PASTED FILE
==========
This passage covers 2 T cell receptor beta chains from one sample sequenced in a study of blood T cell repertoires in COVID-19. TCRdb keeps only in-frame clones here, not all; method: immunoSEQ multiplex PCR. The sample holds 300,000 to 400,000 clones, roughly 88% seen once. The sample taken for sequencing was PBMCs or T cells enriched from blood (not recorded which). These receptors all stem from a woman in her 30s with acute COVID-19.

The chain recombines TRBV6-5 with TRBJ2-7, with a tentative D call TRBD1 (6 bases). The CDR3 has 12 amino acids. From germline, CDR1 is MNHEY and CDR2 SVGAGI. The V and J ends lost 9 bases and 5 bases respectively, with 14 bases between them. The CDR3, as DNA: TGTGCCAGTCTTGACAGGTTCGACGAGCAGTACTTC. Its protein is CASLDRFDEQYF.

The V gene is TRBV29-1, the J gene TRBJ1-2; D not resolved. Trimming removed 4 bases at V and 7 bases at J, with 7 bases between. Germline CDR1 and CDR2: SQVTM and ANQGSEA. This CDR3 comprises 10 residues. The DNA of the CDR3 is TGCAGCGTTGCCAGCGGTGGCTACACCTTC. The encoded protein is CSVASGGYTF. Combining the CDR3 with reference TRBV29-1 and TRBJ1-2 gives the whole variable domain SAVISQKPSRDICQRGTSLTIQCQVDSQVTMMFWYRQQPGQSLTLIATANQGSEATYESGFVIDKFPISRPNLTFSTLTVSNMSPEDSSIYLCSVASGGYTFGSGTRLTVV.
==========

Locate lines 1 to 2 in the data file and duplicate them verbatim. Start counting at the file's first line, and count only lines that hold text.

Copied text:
This passage covers 2 T cell receptor beta chains from one sample sequenced in a study of blood T cell repertoires in COVID-19. TCRdb keeps only in-frame clones here, not all; method: immunoSEQ multiplex PCR. The sample holds 300,000 to 400,000 clones, roughly 88% seen once. The sample taken for sequencing was PBMCs or T cells enriched from blood (not recorded which). These receptors all stem from a woman in her 30s with acute COVID-19.

The chain recombines TRBV6-5 with TRBJ2-7, with a tentative D call TRBD1 (6 bases). The CDR3 has 12 amino acids. From germline, CDR1 is MNHEY and CDR2 SVGAGI. The V and J ends lost 9 bases and 5 bases respectively, with 14 bases between them. The CDR3, as DNA: TGTGCCAGTCTTGACAGGTTCGACGAGCAGTACTTC. Its protein is CASLDRFDEQYF.